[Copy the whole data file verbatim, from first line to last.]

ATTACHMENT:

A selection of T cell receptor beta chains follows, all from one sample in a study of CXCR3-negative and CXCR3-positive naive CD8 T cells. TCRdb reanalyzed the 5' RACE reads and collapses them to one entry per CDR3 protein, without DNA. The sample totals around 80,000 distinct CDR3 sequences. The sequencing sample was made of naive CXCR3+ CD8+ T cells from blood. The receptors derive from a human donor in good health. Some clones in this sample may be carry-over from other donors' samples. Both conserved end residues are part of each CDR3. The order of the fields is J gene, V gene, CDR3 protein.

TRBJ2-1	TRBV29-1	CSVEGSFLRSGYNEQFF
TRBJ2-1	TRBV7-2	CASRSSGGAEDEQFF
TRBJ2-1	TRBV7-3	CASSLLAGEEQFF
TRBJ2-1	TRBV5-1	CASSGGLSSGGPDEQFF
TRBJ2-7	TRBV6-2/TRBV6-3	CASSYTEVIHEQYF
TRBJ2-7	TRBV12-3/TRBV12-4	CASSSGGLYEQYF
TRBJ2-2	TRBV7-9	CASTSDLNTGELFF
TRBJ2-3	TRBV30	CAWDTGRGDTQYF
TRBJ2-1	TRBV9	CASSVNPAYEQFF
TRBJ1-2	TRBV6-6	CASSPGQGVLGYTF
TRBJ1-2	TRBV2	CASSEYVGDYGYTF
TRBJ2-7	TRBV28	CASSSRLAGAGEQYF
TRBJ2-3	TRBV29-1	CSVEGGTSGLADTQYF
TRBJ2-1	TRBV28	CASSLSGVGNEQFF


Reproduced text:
A selection of T cell receptor beta chains follows, all from one sample in a study of CXCR3-negative and CXCR3-positive naive CD8 T cells. TCRdb reanalyzed the 5' RACE reads and collapses them to one entry per CDR3 protein, without DNA. The sample totals around 80,000 distinct CDR3 sequences. The sequencing sample was made of naive CXCR3+ CD8+ T cells from blood. The receptors derive from a human donor in good health. Some clones in this sample may be carry-over from other donors' samples. Both conserved end residues are part of each CDR3. The order of the fields is J gene, V gene, CDR3 protein.

TRBJ2-1	TRBV29-1	CSVEGSFLRSGYNEQFF
TRBJ2-1	TRBV7-2	CASRSSGGAEDEQFF
TRBJ2-1	TRBV7-3	CASSLLAGEEQFF
TRBJ2-1	TRBV5-1	CASSGGLSSGGPDEQFF
TRBJ2-7	TRBV6-2/TRBV6-3	CASSYTEVIHEQYF
TRBJ2-7	TRBV12-3/TRBV12-4	CASSSGGLYEQYF
TRBJ2-2	TRBV7-9	CASTSDLNTGELFF
TRBJ2-3	TRBV30	CAWDTGRGDTQYF
TRBJ2-1	TRBV9	CASSVNPAYEQFF
TRBJ1-2	TRBV6-6	CASSPGQGVLGYTF
TRBJ1-2	TRBV2	CASSEYVGDYGYTF
TRBJ2-7	TRBV28	CASSSRLAGAGEQYF
TRBJ2-3	TRBV29-1	CSVEGGTSGLADTQYF
TRBJ2-1	TRBV28	CASSLSGVGNEQFF